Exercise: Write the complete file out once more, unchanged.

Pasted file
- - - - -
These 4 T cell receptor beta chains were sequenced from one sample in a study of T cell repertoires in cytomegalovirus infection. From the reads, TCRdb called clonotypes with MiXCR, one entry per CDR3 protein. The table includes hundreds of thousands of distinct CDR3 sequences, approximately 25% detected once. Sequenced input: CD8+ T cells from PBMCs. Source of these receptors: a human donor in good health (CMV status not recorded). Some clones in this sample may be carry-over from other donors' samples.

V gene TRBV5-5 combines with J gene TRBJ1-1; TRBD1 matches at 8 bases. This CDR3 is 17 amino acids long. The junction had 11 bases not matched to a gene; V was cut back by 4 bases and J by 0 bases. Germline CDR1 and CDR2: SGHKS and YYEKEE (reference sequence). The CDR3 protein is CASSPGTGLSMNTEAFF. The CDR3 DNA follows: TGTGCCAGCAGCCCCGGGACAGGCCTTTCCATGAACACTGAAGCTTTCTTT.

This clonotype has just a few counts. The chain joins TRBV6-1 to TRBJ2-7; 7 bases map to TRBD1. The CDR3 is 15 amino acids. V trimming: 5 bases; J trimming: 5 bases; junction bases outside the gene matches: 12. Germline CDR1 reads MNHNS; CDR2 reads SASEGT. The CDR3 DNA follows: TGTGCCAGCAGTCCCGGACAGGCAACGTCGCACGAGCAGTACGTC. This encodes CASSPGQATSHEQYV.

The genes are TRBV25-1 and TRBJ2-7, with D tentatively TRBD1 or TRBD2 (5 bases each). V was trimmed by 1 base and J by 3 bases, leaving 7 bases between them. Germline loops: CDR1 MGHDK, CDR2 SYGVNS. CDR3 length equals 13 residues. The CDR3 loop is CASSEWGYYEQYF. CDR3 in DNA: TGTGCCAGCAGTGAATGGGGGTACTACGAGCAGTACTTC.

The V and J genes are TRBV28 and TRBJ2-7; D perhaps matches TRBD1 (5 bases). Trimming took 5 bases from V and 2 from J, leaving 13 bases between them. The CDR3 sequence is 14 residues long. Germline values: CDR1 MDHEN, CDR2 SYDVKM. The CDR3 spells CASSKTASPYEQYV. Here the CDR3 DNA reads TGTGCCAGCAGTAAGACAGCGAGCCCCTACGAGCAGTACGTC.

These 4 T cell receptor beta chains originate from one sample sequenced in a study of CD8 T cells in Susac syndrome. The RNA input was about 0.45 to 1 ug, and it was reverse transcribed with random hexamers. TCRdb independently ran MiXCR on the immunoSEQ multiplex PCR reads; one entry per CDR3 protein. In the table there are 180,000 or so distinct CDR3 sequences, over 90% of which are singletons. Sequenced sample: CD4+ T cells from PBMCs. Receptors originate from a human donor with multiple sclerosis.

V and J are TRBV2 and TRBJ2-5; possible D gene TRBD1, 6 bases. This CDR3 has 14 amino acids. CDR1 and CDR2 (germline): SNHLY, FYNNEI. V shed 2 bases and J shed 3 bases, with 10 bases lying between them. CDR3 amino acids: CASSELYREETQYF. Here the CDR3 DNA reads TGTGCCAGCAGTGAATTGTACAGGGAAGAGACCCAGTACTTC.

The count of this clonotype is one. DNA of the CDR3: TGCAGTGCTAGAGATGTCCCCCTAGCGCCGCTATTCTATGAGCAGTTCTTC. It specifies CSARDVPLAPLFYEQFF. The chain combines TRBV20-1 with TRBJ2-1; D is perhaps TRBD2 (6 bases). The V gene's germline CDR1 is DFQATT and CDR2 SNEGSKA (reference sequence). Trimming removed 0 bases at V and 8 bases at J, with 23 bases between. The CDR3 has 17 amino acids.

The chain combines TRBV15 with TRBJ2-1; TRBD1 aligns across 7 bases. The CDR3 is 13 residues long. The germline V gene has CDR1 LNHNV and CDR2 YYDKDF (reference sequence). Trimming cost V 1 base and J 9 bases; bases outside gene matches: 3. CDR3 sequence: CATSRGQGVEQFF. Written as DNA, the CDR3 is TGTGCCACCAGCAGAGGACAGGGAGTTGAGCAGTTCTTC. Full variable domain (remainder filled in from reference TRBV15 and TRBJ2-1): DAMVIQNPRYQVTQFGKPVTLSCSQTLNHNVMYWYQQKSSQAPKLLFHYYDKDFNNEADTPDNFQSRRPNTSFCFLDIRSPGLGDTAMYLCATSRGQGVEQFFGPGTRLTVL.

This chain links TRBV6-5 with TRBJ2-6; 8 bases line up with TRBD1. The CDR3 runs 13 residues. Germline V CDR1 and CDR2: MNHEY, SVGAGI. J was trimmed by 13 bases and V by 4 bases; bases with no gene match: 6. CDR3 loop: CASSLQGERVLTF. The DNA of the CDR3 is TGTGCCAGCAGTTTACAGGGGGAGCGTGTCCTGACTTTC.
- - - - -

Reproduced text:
These 4 T cell receptor beta chains were sequenced from one sample in a study of T cell repertoires in cytomegalovirus infection. From the reads, TCRdb called clonotypes with MiXCR, one entry per CDR3 protein. The table includes hundreds of thousands of distinct CDR3 sequences, approximately 25% detected once. Sequenced input: CD8+ T cells from PBMCs. Source of these receptors: a human donor in good health (CMV status not recorded). Some clones in this sample may be carry-over from other donors' samples.

V gene TRBV5-5 combines with J gene TRBJ1-1; TRBD1 matches at 8 bases. This CDR3 is 17 amino acids long. The junction had 11 bases not matched to a gene; V was cut back by 4 bases and J by 0 bases. Germline CDR1 and CDR2: SGHKS and YYEKEE (reference sequence). The CDR3 protein is CASSPGTGLSMNTEAFF. The CDR3 DNA follows: TGTGCCAGCAGCCCCGGGACAGGCCTTTCCATGAACACTGAAGCTTTCTTT.

This clonotype has just a few counts. The chain joins TRBV6-1 to TRBJ2-7; 7 bases map to TRBD1. The CDR3 is 15 amino acids. V trimming: 5 bases; J trimming: 5 bases; junction bases outside the gene matches: 12. Germline CDR1 reads MNHNS; CDR2 reads SASEGT. The CDR3 DNA follows: TGTGCCAGCAGTCCCGGACAGGCAACGTCGCACGAGCAGTACGTC. This encodes CASSPGQATSHEQYV.

The genes are TRBV25-1 and TRBJ2-7, with D tentatively TRBD1 or TRBD2 (5 bases each). V was trimmed by 1 base and J by 3 bases, leaving 7 bases between them. Germline loops: CDR1 MGHDK, CDR2 SYGVNS. CDR3 length equals 13 residues. The CDR3 loop is CASSEWGYYEQYF. CDR3 in DNA: TGTGCCAGCAGTGAATGGGGGTACTACGAGCAGTACTTC.

The V and J genes are TRBV28 and TRBJ2-7; D perhaps matches TRBD1 (5 bases). Trimming took 5 bases from V and 2 from J, leaving 13 bases between them. The CDR3 sequence is 14 residues long. Germline values: CDR1 MDHEN, CDR2 SYDVKM. The CDR3 spells CASSKTASPYEQYV. Here the CDR3 DNA reads TGTGCCAGCAGTAAGACAGCGAGCCCCTACGAGCAGTACGTC.

These 4 T cell receptor beta chains originate from one sample sequenced in a study of CD8 T cells in Susac syndrome. The RNA input was about 0.45 to 1 ug, and it was reverse transcribed with random hexamers. TCRdb independently ran MiXCR on the immunoSEQ multiplex PCR reads; one entry per CDR3 protein. In the table there are 180,000 or so distinct CDR3 sequences, over 90% of which are singletons. Sequenced sample: CD4+ T cells from PBMCs. Receptors originate from a human donor with multiple sclerosis.

V and J are TRBV2 and TRBJ2-5; possible D gene TRBD1, 6 bases. This CDR3 has 14 amino acids. CDR1 and CDR2 (germline): SNHLY, FYNNEI. V shed 2 bases and J shed 3 bases, with 10 bases lying between them. CDR3 amino acids: CASSELYREETQYF. Here the CDR3 DNA reads TGTGCCAGCAGTGAATTGTACAGGGAAGAGACCCAGTACTTC.

The count of this clonotype is one. DNA of the CDR3: TGCAGTGCTAGAGATGTCCCCCTAGCGCCGCTATTCTATGAGCAGTTCTTC. It specifies CSARDVPLAPLFYEQFF. The chain combines TRBV20-1 with TRBJ2-1; D is perhaps TRBD2 (6 bases). The V gene's germline CDR1 is DFQATT and CDR2 SNEGSKA (reference sequence). Trimming removed 0 bases at V and 8 bases at J, with 23 bases between. The CDR3 has 17 amino acids.

The chain combines TRBV15 with TRBJ2-1; TRBD1 aligns across 7 bases. The CDR3 is 13 residues long. The germline V gene has CDR1 LNHNV and CDR2 YYDKDF (reference sequence). Trimming cost V 1 base and J 9 bases; bases outside gene matches: 3. CDR3 sequence: CATSRGQGVEQFF. Written as DNA, the CDR3 is TGTGCCACCAGCAGAGGACAGGGAGTTGAGCAGTTCTTC. Full variable domain (remainder filled in from reference TRBV15 and TRBJ2-1): DAMVIQNPRYQVTQFGKPVTLSCSQTLNHNVMYWYQQKSSQAPKLLFHYYDKDFNNEADTPDNFQSRRPNTSFCFLDIRSPGLGDTAMYLCATSRGQGVEQFFGPGTRLTVL.

This chain links TRBV6-5 with TRBJ2-6; 8 bases line up with TRBD1. The CDR3 runs 13 residues. Germline V CDR1 and CDR2: MNHEY, SVGAGI. J was trimmed by 13 bases and V by 4 bases; bases with no gene match: 6. CDR3 loop: CASSLQGERVLTF. The DNA of the CDR3 is TGTGCCAGCAGTTTACAGGGGGAGCGTGTCCTGACTTTC.